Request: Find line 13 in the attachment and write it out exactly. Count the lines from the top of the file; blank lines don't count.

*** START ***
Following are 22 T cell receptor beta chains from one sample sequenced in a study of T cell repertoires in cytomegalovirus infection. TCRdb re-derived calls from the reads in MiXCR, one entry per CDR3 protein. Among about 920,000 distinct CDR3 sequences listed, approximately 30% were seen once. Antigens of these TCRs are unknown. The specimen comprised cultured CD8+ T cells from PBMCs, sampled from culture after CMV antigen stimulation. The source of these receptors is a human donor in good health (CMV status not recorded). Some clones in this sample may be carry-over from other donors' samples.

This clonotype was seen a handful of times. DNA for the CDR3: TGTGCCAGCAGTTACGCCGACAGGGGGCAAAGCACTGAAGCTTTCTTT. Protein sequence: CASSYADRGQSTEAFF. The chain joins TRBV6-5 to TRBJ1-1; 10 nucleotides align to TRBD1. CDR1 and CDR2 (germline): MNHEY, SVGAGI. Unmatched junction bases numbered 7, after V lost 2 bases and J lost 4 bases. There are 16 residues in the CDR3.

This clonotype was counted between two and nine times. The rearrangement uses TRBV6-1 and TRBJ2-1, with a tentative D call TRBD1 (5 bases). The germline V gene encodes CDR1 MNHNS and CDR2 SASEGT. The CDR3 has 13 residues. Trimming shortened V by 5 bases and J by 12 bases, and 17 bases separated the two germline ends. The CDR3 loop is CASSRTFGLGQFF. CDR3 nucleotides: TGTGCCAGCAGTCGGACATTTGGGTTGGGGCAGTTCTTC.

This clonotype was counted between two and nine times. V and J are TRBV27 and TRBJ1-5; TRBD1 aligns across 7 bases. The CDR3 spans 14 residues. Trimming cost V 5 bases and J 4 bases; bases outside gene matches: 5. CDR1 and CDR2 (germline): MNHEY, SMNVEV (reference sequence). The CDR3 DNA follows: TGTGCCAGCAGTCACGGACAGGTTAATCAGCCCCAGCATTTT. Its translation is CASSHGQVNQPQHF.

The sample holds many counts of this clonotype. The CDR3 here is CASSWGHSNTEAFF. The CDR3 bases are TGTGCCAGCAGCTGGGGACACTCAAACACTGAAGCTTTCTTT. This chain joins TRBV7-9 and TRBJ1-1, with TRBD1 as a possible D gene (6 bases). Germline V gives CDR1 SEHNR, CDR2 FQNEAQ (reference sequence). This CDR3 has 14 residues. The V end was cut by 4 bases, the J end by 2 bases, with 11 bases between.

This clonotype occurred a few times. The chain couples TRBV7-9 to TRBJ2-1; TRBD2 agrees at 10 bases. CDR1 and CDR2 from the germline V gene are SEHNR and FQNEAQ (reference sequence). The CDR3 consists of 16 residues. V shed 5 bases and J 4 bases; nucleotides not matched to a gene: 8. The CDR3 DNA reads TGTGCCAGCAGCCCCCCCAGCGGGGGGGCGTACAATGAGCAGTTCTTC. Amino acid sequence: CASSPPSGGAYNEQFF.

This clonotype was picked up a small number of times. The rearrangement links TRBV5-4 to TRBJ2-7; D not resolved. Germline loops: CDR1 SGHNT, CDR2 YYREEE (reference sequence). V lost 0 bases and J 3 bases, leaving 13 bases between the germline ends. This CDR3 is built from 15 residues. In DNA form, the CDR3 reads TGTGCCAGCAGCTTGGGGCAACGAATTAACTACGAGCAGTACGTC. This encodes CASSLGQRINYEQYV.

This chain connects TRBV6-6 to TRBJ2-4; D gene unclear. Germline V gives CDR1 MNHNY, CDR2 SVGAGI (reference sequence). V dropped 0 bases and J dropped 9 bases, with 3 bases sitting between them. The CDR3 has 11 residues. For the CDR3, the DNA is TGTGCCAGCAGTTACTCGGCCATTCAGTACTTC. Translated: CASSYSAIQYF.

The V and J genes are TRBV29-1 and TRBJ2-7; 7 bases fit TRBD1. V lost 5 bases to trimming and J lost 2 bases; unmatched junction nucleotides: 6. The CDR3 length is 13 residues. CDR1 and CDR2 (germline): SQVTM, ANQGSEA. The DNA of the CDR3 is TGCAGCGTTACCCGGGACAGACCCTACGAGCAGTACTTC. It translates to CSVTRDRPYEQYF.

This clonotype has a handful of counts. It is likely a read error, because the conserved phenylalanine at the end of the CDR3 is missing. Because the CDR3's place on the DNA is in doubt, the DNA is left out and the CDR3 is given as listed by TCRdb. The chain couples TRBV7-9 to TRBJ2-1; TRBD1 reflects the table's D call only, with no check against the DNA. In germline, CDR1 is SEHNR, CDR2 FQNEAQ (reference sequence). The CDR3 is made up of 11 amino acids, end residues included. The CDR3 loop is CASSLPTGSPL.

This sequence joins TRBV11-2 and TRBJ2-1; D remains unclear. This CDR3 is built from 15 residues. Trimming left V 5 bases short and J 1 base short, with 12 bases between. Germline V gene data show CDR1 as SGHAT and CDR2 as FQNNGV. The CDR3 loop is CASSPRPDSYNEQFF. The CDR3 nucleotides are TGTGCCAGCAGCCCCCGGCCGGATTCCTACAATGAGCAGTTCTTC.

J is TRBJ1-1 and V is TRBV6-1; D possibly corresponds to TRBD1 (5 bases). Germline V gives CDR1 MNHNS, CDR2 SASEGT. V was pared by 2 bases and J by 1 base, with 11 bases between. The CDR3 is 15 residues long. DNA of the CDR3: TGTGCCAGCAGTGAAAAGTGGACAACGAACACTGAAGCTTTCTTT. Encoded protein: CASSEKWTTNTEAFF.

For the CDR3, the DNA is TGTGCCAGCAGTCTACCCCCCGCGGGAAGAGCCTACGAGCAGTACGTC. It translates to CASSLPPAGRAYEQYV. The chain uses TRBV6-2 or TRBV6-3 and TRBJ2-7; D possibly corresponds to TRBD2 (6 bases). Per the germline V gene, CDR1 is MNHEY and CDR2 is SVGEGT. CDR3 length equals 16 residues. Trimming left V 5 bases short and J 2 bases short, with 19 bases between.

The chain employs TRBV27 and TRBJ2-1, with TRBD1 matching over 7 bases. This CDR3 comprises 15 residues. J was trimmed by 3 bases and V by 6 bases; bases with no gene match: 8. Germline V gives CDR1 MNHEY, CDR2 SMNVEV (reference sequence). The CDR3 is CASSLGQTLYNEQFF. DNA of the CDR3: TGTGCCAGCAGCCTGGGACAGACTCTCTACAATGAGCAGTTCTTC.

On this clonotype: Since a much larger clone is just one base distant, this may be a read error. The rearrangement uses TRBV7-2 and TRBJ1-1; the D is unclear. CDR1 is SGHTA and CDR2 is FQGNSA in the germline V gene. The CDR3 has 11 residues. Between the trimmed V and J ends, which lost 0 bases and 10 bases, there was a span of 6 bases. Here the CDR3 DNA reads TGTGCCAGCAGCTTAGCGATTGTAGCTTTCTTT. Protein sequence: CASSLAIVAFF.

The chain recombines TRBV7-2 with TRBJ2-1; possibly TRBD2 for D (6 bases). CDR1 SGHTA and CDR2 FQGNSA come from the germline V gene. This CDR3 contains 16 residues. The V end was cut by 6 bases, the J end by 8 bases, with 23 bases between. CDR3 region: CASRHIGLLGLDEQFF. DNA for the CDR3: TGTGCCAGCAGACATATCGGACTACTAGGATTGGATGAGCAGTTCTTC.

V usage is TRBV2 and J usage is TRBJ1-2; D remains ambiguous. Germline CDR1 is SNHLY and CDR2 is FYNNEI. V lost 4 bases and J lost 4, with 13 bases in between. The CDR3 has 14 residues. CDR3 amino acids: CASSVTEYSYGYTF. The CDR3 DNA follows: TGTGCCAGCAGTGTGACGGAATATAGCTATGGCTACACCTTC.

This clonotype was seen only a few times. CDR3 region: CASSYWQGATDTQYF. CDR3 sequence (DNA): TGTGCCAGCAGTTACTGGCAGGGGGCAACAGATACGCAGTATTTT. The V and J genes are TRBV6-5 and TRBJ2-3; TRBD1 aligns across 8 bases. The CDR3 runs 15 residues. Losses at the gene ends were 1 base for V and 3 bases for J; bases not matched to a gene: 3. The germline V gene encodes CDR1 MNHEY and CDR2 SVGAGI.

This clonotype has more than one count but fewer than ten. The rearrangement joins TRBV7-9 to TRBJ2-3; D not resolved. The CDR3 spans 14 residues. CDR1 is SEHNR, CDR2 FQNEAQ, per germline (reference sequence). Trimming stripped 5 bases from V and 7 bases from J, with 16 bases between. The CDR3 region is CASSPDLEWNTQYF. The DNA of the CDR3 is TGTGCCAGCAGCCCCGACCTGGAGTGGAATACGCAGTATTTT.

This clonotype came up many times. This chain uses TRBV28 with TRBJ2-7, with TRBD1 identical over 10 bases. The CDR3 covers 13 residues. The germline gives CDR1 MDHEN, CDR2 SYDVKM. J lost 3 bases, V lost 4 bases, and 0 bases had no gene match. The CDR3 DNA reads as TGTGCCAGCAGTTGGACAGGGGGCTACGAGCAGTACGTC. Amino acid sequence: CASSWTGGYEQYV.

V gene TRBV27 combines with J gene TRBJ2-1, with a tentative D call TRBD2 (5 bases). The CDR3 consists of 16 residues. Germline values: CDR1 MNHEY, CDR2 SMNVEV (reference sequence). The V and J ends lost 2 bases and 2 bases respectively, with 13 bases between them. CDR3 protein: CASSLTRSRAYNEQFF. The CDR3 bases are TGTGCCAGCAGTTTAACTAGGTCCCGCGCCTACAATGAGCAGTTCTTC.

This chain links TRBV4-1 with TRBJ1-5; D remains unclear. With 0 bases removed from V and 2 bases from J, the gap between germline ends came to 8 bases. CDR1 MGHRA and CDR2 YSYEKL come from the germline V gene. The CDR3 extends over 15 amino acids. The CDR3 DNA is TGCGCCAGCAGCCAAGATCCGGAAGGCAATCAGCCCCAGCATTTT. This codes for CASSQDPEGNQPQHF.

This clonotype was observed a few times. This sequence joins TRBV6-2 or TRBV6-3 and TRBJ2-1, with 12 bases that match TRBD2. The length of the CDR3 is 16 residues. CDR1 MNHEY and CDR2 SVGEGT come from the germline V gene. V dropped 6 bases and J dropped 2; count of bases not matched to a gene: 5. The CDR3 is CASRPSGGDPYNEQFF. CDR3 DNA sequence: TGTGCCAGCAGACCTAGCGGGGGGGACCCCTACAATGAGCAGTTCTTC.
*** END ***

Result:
For the CDR3, the DNA is TGTGCCAGCAGTCTACCCCCCGCGGGAAGAGCCTACGAGCAGTACGTC. It translates to CASSLPPAGRAYEQYV. The chain uses TRBV6-2 or TRBV6-3 and TRBJ2-7; D possibly corresponds to TRBD2 (6 bases). Per the germline V gene, CDR1 is MNHEY and CDR2 is SVGEGT. CDR3 length equals 16 residues. Trimming left V 5 bases short and J 2 bases short, with 19 bases between.